A sillier moment than earlier this week for CNN’s Carol Costello, but perhaps just as revealing. In May, when new nutritional regulations on school lunches endorsed by Michelle Obama came under criticism for a number of reasons — including the fact that kids weren’t eating the meals any more — the CNN anchor led a sympathetic segment on the First Lady’s political efforts by claiming that “Mrs. Obama” had signed the bill into law (via James Nathaniel):

That was Mrs. Obama back in 2010, when she signed the Healthy Hunger-Free Kids Act into law.

Ahem. The US Constitution does not provide for an office of First Lady Regnant. (Actually, it doesn’t provide for a “First Lady” at all; it’s a ceremonial but unofficial title from custom rather than deliberate design.) The spouse of a President has as much authority to sign bills passed by Congress into law as Carol Costello has, which is to say none at all. Barack Obama signed the act into law in December 2010, not Michelle Obama, the final action that makes a bill law.

The state of civics education in this country may be poor, but it’s not that poor. Schoolchildren can make this distinction, and an average high-school student would know better than to claim that a First Lady signed a bill into law. Perhaps Costello should have taken a refresher course of Schoolhouse Rock in J-school:

Knowledge is power. The “office” of First Lady … not so much.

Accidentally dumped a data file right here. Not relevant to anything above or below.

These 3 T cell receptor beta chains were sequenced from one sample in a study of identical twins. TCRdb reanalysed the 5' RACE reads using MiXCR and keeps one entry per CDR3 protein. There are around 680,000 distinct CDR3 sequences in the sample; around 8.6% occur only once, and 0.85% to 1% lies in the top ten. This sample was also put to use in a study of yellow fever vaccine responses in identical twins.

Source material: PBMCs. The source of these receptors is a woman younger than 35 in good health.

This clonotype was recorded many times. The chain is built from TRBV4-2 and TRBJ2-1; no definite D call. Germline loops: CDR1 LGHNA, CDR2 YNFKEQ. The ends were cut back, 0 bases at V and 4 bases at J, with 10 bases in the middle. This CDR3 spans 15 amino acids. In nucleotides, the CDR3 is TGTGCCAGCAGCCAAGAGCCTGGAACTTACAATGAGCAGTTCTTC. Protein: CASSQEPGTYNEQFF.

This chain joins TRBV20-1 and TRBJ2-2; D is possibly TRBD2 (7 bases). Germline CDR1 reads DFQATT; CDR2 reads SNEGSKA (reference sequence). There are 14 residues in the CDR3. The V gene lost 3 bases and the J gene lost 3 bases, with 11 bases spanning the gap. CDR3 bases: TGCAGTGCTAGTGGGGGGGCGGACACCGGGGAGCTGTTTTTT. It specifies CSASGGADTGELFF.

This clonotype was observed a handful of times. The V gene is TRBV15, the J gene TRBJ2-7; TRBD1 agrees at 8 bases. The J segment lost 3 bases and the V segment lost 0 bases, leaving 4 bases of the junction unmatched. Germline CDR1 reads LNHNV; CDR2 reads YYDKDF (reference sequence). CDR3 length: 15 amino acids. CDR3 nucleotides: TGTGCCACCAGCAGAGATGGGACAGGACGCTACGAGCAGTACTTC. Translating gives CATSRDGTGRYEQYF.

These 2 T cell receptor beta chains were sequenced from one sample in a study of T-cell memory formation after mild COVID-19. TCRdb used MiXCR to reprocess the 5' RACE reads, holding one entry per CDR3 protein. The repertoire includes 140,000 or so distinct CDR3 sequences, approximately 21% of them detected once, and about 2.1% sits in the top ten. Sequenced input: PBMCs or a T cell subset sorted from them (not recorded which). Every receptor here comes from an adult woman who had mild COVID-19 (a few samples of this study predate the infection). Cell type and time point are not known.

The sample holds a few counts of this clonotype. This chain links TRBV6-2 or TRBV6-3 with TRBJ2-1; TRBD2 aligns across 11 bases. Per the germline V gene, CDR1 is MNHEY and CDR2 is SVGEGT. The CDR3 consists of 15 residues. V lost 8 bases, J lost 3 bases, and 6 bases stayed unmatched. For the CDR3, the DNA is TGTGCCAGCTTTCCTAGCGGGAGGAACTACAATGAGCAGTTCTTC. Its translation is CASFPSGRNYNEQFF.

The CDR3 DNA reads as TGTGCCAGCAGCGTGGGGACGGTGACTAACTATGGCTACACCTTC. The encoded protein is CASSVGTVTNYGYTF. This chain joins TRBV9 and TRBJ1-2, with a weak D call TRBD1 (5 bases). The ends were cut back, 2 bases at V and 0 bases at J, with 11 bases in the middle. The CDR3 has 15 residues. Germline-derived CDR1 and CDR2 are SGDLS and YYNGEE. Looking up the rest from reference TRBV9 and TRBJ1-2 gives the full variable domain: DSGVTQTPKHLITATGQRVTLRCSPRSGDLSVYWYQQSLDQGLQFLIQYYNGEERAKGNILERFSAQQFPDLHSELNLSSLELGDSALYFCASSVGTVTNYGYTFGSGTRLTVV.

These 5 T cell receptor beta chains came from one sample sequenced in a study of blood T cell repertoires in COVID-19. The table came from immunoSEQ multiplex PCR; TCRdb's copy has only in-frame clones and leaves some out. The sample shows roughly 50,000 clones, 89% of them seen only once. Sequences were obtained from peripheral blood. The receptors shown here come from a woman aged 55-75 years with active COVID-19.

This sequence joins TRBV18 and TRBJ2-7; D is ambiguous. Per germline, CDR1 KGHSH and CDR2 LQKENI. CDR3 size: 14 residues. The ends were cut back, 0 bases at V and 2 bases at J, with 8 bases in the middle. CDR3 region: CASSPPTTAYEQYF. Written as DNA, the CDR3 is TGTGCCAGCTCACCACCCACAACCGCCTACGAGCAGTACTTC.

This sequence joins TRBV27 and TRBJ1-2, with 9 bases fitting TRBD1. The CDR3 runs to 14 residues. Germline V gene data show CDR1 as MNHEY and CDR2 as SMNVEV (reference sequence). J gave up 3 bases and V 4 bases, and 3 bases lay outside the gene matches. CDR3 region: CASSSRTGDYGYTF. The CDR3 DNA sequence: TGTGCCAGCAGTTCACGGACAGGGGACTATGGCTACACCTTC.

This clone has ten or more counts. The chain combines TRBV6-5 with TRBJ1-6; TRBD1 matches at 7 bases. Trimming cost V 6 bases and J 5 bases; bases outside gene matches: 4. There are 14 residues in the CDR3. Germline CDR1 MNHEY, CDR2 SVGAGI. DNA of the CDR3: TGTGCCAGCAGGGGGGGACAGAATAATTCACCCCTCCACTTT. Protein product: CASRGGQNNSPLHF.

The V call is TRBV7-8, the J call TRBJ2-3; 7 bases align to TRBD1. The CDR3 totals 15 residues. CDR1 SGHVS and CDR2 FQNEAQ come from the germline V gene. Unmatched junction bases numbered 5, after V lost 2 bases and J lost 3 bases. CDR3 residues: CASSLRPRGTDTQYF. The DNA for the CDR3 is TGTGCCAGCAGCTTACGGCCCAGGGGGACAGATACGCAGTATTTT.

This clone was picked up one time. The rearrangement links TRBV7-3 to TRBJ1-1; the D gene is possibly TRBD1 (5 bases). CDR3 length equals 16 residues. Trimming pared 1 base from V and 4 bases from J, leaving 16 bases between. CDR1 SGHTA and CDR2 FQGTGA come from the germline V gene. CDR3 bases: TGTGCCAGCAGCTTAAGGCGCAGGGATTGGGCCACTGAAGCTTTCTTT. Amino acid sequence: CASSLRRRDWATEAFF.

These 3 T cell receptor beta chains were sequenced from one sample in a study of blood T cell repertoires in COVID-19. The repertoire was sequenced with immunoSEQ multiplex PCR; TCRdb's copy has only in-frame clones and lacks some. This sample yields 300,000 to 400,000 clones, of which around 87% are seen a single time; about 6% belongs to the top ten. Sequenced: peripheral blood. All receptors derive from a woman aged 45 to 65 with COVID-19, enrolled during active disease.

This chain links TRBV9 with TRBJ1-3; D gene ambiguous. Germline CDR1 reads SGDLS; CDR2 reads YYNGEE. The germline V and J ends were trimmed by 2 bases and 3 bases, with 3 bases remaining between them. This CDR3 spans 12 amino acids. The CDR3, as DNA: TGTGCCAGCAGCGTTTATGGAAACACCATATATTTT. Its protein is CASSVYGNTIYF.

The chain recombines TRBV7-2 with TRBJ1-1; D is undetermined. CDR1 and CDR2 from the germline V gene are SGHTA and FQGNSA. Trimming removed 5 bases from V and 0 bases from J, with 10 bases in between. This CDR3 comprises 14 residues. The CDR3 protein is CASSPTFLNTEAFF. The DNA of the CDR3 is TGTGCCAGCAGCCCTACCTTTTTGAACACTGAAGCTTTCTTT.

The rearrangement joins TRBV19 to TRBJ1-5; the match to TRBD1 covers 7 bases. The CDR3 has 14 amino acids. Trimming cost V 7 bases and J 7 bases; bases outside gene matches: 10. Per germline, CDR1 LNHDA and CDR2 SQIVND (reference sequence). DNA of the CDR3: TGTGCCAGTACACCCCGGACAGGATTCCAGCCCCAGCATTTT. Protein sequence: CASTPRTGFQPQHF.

What’s more, there has always been plenty of reason to oppose the act, and not just from the food industry, as Costello claims in her report. The HHFKA expanded federal authority over school lunches and imposed a one-size-fits-all approach that clearly doesn’t work. The expansion of authority gave pork-barrel politicos like Chuck Schumer an opportunity to exploit kids on behalf of a food producer in New York, too. The GAO found that the law produced the unintended consequence of pushing kids away from school lunches entirely, and some of them even organized to protest the calorie and food-choice limitations. The USDA backed down on some of the regulations later, but not soon enough. This produced complaints that it was Republicans who politicized school lunches, and this outbreak of civic ignorance in journalism that Mary Katharine caught at the time.

This came up again because of Costello’s giggly, adolescent glee on air at Bristol Palin’s description of an assault on her at a party that ended in a fight. Costello later apologized on social media, but still has not addressed it on air. That’s unacceptable; the offensive behavior took place on air, and an apology for it should be given under similar circumstances. John Nolte noted that Roland Martin got suspended from his on-air job for making a joke on social media and later let go, but Costello’s still on the air after cheering Palin’s understandable distress after being assaulted. It’s not the first issue with Costello, and neither was the above clip; James Nathaniel has been running a Costello lowlights reel on his Twitter feed for the last day or so.

For the Palin segment, the least that should take place is an on-air apology to Bristol and to viewers. As this clip shows (and others Nathaniel is highlighting), though, the question about Costello’s CNN anchor job isn’t so much one of civility as it is of competence. It’s not whether she should keep her job, but why she had it in the first place.